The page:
British Physicist Stephen Hawking all set to trademark his name

Stephen Hawking, the renowned British physicist, is all set to trademark his name. According to the reports, he has already applied to the Intellectual Property Office to formally register his name.

Hawking, who is director of research at the Department of Applied Mathematics and Theoretical Physics, Cambridge University, has taken the move to avoid any misuse and exploitation of his name with inappropriate products.

With the move, 73-year-old physicist, who once again came into limelight with the Oscar-winning film ‘The Theory of Everything’, has joined the league of English Physicist, Brian Cox (47), JK Rowling (author of Harry Potter series) and legendary footballer David Beckham. All these stars have already trademarked their name to turn themselves into brands.

“It’s a personal matter for Stephen Hawking, it is not a university issue, but he has taken measures to protect his name and the success it has brought,” said a spokesman from Cambridge University. However, the prime motive behind the move is to set up a foundation to promote Physics and research on motor neurone disease that paralysed him when he was 21 back in 1963. In addition, trademark would also be used for charitable purposes.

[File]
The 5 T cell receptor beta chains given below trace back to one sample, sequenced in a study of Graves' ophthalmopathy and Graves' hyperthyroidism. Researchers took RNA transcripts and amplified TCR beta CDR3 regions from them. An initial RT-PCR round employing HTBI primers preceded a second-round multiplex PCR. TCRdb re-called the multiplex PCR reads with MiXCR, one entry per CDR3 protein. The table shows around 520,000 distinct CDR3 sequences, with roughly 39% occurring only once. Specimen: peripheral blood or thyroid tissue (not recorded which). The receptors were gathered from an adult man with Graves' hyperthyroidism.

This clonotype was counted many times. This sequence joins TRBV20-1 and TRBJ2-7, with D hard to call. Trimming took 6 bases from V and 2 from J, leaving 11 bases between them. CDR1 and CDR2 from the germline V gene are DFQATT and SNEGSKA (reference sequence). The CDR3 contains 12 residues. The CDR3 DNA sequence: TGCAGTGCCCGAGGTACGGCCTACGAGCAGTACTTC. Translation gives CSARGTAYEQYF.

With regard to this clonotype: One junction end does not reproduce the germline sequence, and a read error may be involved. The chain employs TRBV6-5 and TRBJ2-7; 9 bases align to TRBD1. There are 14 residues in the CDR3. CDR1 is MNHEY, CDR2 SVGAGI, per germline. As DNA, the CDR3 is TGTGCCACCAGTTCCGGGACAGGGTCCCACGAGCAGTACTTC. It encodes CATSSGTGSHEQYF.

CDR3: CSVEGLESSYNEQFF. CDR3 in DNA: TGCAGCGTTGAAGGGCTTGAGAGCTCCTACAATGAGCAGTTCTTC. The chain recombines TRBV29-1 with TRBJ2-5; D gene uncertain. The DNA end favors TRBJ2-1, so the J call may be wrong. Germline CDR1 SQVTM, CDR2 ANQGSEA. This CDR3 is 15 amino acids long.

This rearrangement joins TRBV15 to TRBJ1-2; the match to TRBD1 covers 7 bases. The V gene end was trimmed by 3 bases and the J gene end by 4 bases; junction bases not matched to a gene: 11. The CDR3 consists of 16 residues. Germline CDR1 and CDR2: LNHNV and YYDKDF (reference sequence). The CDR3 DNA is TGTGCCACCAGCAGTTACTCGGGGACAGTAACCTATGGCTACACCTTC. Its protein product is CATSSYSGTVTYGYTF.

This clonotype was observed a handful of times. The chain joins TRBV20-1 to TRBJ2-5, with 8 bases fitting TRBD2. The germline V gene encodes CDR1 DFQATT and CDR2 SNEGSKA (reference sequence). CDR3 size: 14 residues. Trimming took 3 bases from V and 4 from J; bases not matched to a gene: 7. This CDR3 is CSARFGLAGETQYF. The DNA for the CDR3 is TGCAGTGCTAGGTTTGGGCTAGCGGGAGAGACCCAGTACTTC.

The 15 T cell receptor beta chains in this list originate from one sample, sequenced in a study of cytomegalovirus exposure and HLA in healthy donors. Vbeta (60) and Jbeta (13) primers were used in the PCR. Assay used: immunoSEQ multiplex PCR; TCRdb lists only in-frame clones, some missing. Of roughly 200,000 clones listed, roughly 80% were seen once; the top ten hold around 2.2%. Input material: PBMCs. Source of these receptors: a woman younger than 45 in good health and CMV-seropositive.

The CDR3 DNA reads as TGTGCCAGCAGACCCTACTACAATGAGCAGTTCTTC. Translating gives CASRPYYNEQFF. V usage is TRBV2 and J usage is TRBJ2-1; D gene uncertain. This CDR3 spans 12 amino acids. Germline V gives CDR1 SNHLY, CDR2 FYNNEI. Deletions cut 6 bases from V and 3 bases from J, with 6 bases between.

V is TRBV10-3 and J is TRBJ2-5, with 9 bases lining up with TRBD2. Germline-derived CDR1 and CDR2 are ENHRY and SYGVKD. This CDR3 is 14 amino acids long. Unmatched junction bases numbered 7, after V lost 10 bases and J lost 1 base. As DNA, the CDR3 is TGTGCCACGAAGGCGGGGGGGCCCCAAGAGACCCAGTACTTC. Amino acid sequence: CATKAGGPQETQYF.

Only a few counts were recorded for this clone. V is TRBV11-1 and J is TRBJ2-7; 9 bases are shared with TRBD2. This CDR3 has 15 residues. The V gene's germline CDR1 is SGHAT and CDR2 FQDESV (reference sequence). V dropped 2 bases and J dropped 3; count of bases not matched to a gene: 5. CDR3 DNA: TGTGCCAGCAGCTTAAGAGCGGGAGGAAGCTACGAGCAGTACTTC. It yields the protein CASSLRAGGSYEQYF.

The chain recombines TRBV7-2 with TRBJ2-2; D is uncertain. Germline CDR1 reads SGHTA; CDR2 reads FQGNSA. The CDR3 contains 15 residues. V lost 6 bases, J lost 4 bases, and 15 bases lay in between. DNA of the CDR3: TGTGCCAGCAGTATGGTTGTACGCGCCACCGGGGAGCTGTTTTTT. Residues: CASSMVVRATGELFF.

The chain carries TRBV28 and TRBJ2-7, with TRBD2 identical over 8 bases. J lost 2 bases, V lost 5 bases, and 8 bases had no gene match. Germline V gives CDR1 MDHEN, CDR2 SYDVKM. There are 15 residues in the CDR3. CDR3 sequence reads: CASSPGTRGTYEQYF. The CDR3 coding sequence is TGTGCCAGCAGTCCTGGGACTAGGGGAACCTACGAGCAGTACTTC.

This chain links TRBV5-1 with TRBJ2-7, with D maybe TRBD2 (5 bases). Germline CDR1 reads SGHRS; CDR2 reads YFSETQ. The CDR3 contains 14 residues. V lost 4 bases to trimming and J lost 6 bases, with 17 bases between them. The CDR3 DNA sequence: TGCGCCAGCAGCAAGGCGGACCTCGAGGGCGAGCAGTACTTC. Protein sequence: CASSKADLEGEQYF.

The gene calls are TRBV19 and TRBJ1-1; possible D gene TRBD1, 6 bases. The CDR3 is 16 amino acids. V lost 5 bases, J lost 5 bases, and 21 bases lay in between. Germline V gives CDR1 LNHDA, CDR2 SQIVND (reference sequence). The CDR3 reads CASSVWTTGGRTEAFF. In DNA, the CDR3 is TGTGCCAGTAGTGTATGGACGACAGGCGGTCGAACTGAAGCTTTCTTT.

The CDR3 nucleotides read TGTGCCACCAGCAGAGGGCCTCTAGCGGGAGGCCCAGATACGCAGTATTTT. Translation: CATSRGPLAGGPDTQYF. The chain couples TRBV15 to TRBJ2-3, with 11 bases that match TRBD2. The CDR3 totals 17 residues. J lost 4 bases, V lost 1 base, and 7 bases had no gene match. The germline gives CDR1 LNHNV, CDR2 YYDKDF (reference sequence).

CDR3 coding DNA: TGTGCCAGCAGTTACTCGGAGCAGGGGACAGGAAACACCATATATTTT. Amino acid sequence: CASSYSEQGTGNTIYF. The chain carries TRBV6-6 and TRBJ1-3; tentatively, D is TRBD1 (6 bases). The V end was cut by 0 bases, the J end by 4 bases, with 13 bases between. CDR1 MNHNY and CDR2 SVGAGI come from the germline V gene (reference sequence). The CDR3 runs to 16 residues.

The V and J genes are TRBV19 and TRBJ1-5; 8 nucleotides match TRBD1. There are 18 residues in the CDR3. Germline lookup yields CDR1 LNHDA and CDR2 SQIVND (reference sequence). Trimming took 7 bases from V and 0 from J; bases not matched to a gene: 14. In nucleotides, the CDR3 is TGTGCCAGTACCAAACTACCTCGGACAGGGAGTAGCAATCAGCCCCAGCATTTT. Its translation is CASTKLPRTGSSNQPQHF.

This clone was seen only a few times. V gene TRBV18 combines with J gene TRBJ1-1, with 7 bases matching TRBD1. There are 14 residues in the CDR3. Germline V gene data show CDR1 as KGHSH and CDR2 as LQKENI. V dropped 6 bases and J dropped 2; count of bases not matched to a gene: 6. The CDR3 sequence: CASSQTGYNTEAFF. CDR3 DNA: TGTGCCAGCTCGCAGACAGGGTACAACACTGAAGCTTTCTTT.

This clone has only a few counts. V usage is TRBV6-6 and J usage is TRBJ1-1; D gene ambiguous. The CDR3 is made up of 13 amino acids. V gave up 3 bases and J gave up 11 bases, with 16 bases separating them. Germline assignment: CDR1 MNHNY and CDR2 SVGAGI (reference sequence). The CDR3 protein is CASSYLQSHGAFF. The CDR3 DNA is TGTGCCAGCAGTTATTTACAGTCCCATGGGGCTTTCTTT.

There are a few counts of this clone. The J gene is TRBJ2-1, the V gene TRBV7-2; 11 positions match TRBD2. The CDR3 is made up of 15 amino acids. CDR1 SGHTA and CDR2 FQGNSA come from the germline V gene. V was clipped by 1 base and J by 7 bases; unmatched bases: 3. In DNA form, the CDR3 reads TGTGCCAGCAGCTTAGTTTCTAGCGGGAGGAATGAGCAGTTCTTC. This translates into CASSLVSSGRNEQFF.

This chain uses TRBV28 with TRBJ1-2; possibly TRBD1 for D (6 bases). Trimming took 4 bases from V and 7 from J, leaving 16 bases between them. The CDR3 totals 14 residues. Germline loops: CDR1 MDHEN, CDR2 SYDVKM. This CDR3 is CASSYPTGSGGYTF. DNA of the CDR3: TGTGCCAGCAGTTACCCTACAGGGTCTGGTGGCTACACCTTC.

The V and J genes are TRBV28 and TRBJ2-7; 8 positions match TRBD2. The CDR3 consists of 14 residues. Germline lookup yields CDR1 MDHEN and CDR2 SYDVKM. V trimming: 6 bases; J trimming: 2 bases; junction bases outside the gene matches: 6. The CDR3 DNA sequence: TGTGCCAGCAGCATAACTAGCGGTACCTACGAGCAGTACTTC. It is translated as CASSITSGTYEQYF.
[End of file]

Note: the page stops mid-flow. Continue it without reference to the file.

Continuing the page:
His trademark would include computer games, healthcare, powered wheelchairs and greeting cards.

“It depends on how successfully his advisers can license and market products and services. If he were to die, then the trademarks could be transferred to his foundation or offspring – they could be a never-ending monopoly,” said Chris McLeod, president of the Institute of Trade Mark Attorneys who believes the move could worth millions of pounds.

Moreover, Hawking is well known for his contribution to the field of general relativity. Many believe that among all the scientists present on the earth, Hawkings boasts the highest knowledge on Black Holes. He was also elected as Fellow of the Royal Society (FRS) in 1974. His book ‘A Brief History of Time’ is among the highest selling books ever.

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